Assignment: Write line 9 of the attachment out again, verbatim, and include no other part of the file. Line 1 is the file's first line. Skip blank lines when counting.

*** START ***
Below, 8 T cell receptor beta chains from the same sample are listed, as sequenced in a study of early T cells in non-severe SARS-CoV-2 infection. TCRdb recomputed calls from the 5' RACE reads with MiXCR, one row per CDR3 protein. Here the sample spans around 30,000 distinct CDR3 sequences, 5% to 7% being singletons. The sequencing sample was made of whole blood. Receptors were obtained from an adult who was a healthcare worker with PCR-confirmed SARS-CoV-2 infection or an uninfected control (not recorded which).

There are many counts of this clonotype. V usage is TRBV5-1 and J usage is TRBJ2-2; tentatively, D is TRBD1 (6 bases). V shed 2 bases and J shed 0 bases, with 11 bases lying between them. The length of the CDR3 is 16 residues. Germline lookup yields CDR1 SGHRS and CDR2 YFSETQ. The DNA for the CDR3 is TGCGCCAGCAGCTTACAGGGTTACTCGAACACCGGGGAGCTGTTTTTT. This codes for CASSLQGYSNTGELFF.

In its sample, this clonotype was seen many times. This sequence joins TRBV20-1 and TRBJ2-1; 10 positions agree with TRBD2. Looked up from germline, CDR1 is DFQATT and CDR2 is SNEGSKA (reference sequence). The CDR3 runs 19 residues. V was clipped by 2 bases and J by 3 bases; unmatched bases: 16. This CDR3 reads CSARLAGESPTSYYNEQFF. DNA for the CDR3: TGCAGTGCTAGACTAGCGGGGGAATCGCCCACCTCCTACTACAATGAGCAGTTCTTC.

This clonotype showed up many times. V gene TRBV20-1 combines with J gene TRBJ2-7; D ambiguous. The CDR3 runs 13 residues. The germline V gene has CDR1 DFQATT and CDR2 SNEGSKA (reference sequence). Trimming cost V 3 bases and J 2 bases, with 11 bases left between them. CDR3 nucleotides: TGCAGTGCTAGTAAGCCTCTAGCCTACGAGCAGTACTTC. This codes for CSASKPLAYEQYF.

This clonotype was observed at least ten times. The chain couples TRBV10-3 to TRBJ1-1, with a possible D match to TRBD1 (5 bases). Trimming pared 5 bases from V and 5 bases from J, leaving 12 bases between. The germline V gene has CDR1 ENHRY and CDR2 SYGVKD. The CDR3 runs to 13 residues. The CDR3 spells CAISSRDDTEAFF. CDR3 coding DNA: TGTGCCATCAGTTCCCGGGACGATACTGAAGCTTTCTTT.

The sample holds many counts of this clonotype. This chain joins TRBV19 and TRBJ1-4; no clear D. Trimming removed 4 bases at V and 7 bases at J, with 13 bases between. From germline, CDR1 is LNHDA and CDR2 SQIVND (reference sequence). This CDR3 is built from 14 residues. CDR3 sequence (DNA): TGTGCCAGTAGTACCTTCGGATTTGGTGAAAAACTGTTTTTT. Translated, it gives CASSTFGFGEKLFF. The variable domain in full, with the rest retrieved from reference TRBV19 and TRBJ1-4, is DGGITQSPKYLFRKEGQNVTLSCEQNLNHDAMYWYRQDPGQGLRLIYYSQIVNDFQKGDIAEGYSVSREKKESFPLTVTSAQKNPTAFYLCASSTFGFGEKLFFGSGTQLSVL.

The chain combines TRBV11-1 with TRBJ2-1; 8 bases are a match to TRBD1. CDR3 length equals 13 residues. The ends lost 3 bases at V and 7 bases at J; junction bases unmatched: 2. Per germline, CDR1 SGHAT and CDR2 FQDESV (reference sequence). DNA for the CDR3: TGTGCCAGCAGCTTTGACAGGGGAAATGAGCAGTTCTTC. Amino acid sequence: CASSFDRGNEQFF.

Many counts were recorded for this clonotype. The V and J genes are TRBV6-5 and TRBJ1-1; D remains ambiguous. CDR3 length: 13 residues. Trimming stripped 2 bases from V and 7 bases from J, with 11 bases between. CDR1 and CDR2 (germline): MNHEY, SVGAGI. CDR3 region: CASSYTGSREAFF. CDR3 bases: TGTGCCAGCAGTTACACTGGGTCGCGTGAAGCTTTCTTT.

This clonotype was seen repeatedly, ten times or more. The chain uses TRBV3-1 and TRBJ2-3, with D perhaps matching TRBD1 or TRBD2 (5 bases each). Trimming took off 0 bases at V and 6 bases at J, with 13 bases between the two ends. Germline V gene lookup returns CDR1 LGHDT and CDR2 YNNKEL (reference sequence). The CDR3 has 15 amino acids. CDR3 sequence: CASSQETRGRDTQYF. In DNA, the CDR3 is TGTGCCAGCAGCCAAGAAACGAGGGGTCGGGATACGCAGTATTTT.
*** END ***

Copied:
This clonotype was seen repeatedly, ten times or more. The chain uses TRBV3-1 and TRBJ2-3, with D perhaps matching TRBD1 or TRBD2 (5 bases each). Trimming took off 0 bases at V and 6 bases at J, with 13 bases between the two ends. Germline V gene lookup returns CDR1 LGHDT and CDR2 YNNKEL (reference sequence). The CDR3 has 15 amino acids. CDR3 sequence: CASSQETRGRDTQYF. In DNA, the CDR3 is TGTGCCAGCAGCCAAGAAACGAGGGGTCGGGATACGCAGTATTTT.